Brassica oleracea is a species of plants represented by a number of well-known vegetables. Some of the most well known are broccoli, cauliflower, brussels sprouts, kohlrabi, and kale, but many others exist, mostly consumed as food; a few others are valued as ornamentals. Not well known is the fact that all of the many cultivars of Brassica oleracea originated by the process of selection of plant traits more suited to the human rather than the wild environment. Surprisingly, all representatives of Brassica oleracea such as the popular vegetables mentioned above belong to the same species. After the initial selection processes repeated through many generations, horticulturalists focused on improving the plants they had selected. Cultivars result from selection skills. Beyond selection, improvement in the plants is accomplished by development of cultigens additionally altered in some way by clever and creative man made genetic initiatives.

God initially created many different species of plants and animals. Since the agricultural revolution many alterations at the species level have been accomplished by taking advantage of the potential of the artificial (man-made) selection process. The Creator intelligently designed life with its incredible DNA molecule and its genetic blueprint for the physical structure and functionality of living things, and the intricate regulatory processes inherent in life from the simplest living things to the complex human creature made in the image of God, and the millions of species between these extremes of life.

It is apparent that the potential for domestication of plants and animals is not tantamount to developing a new species. This disturbs evolutionists who search for examples to count naturalistic evolution as wholesale production of novel species. Broccoli, cauliflower, brussels sprouts, kohlrabi, and kale remain the same species—Brassica oleracea. Existence of these vegetables, and many other domesticated plants of diverse species, depends on man’s discovery of the process of selection, a rather unremarkable idea that early agriculturalists utilized: “Let’s select the largest, healthiest, most attractive, most harvestable, tastiest vegetables for next year’s crop and repeat the process year by year,” they reasoned. Little did they know their crops responded to the selection process by accomplishing modest genetic modifications. The action of just one gene at a specific position on the chromosome (a genetic locus), or several genes at several positions on the chromosome (genetic loci) could alter the phenotype (physical trait or traits) of certain plants. The gradual alteration of genes producing broccoli from the historic wild cabbage plant is a simple cause and effect phenomenon. The process, however, interspersed between the cause and effect steps, is not well understood except in the mind of our Creator.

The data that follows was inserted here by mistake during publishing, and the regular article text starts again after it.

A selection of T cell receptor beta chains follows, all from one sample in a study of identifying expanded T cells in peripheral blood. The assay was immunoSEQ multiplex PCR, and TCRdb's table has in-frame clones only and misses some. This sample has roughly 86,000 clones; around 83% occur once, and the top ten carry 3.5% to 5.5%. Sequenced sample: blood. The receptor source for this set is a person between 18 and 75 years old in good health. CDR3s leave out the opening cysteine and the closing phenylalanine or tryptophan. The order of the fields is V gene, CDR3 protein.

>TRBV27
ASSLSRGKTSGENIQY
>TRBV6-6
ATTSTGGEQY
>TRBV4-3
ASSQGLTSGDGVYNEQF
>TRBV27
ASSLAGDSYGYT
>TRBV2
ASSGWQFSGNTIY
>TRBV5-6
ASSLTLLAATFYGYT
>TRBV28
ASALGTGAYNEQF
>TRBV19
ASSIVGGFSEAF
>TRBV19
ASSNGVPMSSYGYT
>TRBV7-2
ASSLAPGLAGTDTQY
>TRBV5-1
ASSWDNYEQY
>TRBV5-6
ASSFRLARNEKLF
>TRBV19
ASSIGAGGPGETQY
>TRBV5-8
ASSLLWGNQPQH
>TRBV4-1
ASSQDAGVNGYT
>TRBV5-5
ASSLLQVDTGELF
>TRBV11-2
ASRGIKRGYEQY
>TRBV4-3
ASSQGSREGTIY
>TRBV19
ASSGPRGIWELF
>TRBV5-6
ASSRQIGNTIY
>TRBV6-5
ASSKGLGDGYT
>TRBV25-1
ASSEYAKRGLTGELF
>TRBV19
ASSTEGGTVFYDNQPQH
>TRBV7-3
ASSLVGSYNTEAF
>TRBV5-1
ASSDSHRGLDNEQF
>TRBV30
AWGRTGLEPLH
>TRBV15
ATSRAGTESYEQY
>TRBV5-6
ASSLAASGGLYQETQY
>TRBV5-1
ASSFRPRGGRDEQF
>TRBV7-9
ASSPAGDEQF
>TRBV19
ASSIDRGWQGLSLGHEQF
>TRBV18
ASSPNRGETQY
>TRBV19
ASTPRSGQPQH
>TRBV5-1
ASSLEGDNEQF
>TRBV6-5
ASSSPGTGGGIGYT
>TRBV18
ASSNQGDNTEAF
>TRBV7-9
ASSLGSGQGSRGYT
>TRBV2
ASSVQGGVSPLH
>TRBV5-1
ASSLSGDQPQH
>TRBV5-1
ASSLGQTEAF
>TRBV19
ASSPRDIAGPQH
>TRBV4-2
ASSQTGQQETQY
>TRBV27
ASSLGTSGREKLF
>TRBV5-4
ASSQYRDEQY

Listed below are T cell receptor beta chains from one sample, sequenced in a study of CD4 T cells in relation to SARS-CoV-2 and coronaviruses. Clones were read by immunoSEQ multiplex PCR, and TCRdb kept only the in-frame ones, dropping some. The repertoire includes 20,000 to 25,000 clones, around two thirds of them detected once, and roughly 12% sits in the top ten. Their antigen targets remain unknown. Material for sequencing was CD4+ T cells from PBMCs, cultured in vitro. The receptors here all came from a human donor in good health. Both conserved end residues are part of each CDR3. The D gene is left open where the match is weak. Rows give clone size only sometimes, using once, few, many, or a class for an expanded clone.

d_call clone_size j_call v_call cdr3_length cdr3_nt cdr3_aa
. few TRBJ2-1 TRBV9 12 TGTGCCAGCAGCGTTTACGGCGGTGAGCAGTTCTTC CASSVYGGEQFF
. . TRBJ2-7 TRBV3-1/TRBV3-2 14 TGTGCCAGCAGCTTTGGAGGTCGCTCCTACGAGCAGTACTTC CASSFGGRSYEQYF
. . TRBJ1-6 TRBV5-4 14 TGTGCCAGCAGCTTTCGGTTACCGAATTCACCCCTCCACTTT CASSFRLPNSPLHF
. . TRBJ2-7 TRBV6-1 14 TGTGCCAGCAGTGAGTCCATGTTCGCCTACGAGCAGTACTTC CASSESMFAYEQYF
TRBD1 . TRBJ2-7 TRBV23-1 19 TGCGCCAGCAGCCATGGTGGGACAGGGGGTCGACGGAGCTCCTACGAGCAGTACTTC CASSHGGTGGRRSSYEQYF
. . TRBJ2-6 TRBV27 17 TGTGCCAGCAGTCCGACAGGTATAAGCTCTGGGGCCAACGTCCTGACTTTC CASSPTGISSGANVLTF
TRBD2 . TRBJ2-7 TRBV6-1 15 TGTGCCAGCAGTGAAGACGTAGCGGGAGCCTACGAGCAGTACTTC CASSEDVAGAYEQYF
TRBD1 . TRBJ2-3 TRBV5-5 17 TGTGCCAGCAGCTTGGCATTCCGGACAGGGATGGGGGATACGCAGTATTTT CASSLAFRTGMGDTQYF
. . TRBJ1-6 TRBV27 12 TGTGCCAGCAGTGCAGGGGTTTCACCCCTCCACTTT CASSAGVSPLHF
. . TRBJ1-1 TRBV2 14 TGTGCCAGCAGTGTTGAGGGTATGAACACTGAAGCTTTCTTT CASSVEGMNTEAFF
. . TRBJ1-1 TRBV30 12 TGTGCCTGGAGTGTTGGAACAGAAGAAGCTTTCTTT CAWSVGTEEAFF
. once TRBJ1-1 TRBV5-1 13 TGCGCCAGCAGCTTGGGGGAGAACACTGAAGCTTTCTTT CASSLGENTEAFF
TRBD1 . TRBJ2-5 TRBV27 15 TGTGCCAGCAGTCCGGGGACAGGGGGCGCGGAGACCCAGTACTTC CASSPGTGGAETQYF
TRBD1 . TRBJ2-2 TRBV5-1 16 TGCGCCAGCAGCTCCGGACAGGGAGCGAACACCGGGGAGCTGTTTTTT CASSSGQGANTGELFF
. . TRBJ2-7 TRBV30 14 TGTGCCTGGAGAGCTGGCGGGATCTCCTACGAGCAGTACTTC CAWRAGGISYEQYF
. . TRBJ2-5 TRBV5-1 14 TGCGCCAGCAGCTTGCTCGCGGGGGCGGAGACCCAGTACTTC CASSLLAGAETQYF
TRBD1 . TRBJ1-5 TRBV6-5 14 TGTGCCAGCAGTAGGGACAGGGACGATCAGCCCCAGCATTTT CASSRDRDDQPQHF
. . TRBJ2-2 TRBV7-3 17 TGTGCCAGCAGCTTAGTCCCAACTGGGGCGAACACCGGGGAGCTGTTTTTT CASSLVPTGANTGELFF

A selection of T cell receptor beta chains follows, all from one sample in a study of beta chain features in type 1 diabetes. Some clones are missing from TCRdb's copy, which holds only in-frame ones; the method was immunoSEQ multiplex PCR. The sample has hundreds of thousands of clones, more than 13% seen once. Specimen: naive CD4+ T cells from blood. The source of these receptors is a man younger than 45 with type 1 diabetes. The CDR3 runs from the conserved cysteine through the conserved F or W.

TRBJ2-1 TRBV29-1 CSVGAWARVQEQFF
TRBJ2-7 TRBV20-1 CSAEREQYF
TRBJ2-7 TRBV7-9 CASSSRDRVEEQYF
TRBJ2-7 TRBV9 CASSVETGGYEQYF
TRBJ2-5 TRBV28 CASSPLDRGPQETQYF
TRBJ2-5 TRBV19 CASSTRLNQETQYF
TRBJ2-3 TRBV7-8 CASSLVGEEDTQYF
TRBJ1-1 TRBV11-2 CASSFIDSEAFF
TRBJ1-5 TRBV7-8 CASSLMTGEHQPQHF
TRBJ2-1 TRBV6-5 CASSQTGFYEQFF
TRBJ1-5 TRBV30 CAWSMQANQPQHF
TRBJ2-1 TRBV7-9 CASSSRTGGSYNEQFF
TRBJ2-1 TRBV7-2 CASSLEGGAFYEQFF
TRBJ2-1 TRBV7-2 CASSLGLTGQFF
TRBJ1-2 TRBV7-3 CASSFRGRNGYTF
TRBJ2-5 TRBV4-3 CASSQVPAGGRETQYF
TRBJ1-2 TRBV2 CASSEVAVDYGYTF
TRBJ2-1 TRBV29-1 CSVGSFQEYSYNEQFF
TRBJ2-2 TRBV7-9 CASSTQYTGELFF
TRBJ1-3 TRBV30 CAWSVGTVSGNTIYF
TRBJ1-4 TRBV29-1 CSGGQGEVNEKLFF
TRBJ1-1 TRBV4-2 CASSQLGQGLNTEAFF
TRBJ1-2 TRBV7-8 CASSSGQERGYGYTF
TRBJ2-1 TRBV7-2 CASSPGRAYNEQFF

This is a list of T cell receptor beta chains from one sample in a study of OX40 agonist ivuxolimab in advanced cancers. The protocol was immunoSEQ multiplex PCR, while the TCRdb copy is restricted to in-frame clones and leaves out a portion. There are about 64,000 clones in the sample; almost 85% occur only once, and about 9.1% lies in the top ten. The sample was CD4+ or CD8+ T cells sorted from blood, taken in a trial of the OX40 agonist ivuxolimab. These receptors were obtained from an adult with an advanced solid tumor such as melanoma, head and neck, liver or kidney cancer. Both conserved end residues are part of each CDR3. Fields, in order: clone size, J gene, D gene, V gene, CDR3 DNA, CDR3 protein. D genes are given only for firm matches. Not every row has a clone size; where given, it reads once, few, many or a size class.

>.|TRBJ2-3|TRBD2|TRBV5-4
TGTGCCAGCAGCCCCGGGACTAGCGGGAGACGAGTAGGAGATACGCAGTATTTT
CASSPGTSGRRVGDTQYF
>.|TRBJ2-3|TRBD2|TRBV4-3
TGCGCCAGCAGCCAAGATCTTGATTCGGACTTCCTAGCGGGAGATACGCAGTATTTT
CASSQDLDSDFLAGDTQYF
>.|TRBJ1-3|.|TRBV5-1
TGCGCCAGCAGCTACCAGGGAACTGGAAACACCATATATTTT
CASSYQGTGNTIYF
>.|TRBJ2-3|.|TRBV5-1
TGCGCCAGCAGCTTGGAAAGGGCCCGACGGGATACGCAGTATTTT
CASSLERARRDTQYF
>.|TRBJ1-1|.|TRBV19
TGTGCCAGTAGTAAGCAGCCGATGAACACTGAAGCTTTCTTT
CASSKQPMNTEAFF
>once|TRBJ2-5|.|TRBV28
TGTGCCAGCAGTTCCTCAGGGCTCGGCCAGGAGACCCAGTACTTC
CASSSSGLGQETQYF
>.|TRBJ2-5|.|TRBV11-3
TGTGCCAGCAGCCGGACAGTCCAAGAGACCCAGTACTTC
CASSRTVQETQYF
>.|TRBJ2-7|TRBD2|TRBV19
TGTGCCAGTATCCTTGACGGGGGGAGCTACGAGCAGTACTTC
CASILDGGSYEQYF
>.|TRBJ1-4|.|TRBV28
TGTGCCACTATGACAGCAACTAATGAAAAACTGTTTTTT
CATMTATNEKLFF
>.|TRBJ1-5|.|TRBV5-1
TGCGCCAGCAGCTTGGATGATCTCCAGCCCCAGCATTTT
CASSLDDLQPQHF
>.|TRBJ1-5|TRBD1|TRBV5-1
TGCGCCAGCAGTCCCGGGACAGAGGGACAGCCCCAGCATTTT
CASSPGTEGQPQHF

Potential for modifications in plants and animals to benefit humanity is an outstanding example of intelligent design gifted by God to man to accomplish wondrous things in the area of genetics. We make the distinction between modifying living things and creating completely new living things. Does man have the ability to create life? even simple life? Currently some scientists, even theologians, recognize this possibility given the remarkable advances in knowledge of genetics and technology. Is this question fraught with unpleasant ethical overtones? Perhaps it is. 

If even the simplest life were ever produced and could be biologically defined as life, it would be an outstanding example of application of principles of intelligent design, already applied by God to produce a universe of incredible divine design characteristics and millions of unique and beautiful species.          



Friday, December 9, 2016

The Domestication Syndrome

Humanity’s transition to agriculture in the last 10,000 years could not have occurred without the domestication phenomenon. Domestication of animals and plants was associated with the transformative revolution in agriculture which led to significant human population gains. Background for this discussion is our recent post of 11/26/16:

Fundamental changes in animal and plant life were accomplished by a process of deliberate human selection over time. Therefore, scientists know both the cause and effect of domestication, but this leaves many important questions unanswered. It has been reported that 148 animal species were candidates for domestication but only 14 have actually been successfully domesticated. Some animals, for example, zebras, tigers, and rhinoceros do not make good candidates for domestication, but modern cattle, chickens, and horses and a few other species are the result of an ancient domestication process.